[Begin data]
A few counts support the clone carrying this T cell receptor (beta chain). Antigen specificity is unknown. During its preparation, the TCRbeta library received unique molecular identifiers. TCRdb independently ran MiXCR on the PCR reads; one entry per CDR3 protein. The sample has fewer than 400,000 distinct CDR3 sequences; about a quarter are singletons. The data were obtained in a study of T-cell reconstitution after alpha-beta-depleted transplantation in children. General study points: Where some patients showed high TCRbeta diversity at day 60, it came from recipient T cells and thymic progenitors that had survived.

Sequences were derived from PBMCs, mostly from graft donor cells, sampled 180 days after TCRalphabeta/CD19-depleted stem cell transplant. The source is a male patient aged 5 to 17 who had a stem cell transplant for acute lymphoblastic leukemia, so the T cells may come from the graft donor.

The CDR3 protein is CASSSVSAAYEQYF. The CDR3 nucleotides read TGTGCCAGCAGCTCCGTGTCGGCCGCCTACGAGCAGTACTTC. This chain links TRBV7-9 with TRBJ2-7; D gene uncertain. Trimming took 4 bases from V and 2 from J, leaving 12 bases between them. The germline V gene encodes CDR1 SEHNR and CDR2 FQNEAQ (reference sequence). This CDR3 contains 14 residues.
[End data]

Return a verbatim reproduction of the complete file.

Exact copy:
A few counts support the clone carrying this T cell receptor (beta chain). Antigen specificity is unknown. During its preparation, the TCRbeta library received unique molecular identifiers. TCRdb independently ran MiXCR on the PCR reads; one entry per CDR3 protein. The sample has fewer than 400,000 distinct CDR3 sequences; about a quarter are singletons. The data were obtained in a study of T-cell reconstitution after alpha-beta-depleted transplantation in children. General study points: Where some patients showed high TCRbeta diversity at day 60, it came from recipient T cells and thymic progenitors that had survived.

Sequences were derived from PBMCs, mostly from graft donor cells, sampled 180 days after TCRalphabeta/CD19-depleted stem cell transplant. The source is a male patient aged 5 to 17 who had a stem cell transplant for acute lymphoblastic leukemia, so the T cells may come from the graft donor.

The CDR3 protein is CASSSVSAAYEQYF. The CDR3 nucleotides read TGTGCCAGCAGCTCCGTGTCGGCCGCCTACGAGCAGTACTTC. This chain links TRBV7-9 with TRBJ2-7; D gene uncertain. Trimming took 4 bases from V and 2 from J, leaving 12 bases between them. The germline V gene encodes CDR1 SEHNR and CDR2 FQNEAQ (reference sequence). This CDR3 contains 14 residues.